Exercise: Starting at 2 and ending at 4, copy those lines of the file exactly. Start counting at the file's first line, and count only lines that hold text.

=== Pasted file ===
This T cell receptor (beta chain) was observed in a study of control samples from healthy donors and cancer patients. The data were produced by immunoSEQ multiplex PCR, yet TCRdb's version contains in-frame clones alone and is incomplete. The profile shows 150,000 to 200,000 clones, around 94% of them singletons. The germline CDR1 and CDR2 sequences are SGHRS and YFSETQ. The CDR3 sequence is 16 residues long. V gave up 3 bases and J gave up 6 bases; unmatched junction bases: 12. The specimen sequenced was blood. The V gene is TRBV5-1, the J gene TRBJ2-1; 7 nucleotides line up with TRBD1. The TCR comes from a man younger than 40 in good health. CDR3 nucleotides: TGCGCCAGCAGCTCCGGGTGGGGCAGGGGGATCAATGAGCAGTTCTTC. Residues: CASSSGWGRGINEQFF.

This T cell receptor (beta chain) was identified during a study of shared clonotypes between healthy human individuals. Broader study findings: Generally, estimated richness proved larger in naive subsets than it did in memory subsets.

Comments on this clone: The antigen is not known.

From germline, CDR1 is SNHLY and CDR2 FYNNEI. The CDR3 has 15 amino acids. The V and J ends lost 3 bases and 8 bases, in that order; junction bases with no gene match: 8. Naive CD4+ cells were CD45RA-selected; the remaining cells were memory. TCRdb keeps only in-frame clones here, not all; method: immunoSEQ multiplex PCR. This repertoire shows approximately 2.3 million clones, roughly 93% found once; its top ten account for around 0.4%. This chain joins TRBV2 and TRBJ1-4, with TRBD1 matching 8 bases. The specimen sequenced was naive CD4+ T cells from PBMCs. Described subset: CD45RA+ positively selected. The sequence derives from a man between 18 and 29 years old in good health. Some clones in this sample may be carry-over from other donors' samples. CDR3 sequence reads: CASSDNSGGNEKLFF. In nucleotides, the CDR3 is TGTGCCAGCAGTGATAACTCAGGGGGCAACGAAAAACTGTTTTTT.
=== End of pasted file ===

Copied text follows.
This T cell receptor (beta chain) was identified during a study of shared clonotypes between healthy human individuals. Broader study findings: Generally, estimated richness proved larger in naive subsets than it did in memory subsets.

Comments on this clone: The antigen is not known.

From germline, CDR1 is SNHLY and CDR2 FYNNEI. The CDR3 has 15 amino acids. The V and J ends lost 3 bases and 8 bases, in that order; junction bases with no gene match: 8. Naive CD4+ cells were CD45RA-selected; the remaining cells were memory. TCRdb keeps only in-frame clones here, not all; method: immunoSEQ multiplex PCR. This repertoire shows approximately 2.3 million clones, roughly 93% found once; its top ten account for around 0.4%. This chain joins TRBV2 and TRBJ1-4, with TRBD1 matching 8 bases. The specimen sequenced was naive CD4+ T cells from PBMCs. Described subset: CD45RA+ positively selected. The sequence derives from a man between 18 and 29 years old in good health. Some clones in this sample may be carry-over from other donors' samples. CDR3 sequence reads: CASSDNSGGNEKLFF. In nucleotides, the CDR3 is TGTGCCAGCAGTGATAACTCAGGGGGCAACGAAAAACTGTTTTTT.